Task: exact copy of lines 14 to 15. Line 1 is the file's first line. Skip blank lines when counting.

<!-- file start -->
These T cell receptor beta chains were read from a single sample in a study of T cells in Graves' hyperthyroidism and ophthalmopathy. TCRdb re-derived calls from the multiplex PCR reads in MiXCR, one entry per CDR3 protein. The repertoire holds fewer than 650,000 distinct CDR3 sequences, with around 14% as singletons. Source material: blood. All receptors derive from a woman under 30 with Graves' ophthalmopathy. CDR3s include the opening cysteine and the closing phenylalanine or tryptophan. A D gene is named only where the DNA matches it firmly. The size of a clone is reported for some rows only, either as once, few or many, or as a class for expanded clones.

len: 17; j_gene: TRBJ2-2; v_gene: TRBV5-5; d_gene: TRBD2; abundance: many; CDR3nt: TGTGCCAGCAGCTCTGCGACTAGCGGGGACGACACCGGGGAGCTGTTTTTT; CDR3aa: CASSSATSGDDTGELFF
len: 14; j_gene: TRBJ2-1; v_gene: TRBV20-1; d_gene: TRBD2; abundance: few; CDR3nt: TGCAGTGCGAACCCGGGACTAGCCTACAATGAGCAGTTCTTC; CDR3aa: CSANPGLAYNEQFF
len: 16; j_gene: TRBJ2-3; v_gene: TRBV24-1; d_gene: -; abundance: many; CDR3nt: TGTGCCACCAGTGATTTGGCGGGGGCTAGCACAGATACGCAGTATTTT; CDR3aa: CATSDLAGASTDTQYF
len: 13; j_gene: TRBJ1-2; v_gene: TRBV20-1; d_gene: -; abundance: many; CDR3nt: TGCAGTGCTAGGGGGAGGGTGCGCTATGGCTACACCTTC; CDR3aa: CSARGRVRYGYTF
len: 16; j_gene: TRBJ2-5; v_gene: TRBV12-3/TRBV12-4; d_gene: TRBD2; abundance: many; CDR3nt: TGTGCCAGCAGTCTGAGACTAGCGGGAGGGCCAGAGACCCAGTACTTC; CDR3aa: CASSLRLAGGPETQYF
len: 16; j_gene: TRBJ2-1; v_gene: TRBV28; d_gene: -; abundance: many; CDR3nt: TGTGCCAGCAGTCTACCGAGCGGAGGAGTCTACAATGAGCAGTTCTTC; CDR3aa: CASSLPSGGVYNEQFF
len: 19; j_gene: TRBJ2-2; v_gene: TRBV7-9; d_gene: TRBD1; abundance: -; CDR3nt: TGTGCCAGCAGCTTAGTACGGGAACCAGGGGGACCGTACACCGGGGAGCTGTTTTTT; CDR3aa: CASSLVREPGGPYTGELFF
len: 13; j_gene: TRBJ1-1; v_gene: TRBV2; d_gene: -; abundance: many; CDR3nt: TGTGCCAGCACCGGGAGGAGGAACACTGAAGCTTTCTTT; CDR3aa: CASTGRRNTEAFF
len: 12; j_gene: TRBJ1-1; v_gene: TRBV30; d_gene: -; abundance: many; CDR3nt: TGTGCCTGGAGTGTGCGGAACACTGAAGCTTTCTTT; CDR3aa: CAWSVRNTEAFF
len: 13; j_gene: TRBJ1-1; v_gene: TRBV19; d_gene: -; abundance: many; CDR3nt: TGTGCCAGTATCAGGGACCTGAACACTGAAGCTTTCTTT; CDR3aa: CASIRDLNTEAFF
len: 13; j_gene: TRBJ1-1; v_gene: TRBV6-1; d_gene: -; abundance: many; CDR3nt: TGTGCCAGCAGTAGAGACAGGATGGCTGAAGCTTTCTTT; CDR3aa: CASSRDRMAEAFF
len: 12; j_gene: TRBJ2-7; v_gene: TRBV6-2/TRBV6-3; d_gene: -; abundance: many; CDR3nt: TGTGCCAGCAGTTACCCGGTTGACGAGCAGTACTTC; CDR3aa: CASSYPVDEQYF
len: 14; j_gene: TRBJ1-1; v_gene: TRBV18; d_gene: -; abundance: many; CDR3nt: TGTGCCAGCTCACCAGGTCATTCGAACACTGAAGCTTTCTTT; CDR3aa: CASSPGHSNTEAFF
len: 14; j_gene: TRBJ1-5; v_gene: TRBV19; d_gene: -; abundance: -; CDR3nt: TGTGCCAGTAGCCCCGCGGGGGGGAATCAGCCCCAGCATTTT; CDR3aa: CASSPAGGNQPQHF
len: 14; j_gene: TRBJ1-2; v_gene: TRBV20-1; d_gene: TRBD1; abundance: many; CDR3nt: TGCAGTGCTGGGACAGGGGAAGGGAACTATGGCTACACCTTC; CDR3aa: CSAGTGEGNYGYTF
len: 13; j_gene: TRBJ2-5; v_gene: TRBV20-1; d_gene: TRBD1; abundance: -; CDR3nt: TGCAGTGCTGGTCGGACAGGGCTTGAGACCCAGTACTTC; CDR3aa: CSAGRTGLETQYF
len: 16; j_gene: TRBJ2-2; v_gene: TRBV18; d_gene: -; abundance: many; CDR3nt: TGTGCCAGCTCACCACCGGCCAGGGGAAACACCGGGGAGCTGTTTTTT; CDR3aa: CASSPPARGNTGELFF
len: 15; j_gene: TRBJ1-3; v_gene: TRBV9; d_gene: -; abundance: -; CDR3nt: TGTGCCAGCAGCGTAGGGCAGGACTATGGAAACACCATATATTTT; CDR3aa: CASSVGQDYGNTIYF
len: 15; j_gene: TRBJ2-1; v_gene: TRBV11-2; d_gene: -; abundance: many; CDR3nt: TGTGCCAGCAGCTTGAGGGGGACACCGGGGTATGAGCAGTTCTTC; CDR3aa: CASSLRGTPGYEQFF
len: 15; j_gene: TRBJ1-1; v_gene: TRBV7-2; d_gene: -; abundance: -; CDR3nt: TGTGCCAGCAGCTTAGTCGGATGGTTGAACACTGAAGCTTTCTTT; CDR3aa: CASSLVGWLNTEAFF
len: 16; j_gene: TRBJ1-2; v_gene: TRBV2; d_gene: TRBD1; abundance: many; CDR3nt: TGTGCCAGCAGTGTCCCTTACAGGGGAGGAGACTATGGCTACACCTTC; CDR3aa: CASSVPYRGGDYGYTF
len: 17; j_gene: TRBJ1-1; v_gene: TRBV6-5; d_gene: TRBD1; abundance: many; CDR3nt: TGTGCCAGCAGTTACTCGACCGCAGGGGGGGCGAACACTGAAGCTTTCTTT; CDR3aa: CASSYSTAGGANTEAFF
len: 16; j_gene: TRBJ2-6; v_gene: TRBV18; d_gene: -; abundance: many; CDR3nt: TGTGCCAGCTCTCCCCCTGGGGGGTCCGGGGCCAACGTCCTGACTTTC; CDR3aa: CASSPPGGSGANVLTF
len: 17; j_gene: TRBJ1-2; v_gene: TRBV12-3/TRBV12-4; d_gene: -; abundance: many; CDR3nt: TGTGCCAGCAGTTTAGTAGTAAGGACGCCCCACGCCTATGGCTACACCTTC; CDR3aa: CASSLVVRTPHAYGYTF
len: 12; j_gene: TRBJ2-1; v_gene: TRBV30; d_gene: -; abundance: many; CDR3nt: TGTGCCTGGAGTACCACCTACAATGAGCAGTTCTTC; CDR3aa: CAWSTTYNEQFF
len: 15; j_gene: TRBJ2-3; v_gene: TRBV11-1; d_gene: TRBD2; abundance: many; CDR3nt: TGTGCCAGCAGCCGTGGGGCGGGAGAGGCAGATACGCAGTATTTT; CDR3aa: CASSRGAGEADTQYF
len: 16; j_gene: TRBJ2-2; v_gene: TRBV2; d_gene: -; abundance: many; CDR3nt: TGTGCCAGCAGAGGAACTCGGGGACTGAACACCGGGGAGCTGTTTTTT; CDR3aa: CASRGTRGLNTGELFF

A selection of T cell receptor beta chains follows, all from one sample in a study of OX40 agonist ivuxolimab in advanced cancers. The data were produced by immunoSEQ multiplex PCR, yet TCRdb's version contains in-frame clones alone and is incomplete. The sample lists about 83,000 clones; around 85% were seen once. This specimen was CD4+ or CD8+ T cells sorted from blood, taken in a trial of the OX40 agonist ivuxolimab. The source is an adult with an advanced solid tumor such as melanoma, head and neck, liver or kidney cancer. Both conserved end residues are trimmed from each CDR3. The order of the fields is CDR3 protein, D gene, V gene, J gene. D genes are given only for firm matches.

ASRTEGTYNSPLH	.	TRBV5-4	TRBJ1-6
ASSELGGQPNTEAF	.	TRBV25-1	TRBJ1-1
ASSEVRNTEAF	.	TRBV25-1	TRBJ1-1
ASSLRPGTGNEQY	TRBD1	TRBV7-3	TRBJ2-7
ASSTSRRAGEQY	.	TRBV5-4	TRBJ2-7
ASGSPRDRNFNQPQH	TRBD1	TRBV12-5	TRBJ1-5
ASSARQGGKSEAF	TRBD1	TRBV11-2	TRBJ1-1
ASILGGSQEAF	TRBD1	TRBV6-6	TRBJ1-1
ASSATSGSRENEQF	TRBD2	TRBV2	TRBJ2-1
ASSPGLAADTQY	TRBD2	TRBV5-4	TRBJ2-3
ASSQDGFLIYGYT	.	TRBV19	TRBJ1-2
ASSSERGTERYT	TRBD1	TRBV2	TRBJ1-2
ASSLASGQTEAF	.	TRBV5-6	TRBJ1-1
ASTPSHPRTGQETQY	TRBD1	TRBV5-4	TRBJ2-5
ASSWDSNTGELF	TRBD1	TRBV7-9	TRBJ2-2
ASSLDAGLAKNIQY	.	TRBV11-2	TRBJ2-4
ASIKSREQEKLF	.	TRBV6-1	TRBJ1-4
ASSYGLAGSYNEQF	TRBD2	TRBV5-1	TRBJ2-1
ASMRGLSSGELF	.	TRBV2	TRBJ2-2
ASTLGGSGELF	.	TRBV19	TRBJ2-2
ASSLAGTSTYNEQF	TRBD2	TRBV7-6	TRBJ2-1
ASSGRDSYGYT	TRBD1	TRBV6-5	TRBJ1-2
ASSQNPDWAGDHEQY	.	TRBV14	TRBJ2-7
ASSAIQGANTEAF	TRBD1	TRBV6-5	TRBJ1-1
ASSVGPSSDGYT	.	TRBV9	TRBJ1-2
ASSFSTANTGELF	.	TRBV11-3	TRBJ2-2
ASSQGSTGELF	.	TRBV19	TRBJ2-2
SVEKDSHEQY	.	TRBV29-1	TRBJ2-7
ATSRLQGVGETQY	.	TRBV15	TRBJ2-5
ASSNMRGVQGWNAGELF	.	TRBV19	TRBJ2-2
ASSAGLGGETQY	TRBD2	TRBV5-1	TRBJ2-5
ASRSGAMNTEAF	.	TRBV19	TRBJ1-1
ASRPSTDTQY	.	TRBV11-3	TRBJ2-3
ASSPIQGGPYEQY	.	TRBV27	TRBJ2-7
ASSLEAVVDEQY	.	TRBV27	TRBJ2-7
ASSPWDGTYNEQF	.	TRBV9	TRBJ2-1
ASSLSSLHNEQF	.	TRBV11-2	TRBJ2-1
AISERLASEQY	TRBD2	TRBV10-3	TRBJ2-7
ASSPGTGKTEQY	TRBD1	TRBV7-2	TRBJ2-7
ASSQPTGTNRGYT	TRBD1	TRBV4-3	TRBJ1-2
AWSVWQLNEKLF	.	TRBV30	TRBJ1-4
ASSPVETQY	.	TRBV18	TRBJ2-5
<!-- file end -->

len: 14; j_gene: TRBJ1-1; v_gene: TRBV18; d_gene: -; abundance: many; CDR3nt: TGTGCCAGCTCACCAGGTCATTCGAACACTGAAGCTTTCTTT; CDR3aa: CASSPGHSNTEAFF
len: 14; j_gene: TRBJ1-5; v_gene: TRBV19; d_gene: -; abundance: -; CDR3nt: TGTGCCAGTAGCCCCGCGGGGGGGAATCAGCCCCAGCATTTT; CDR3aa: CASSPAGGNQPQHF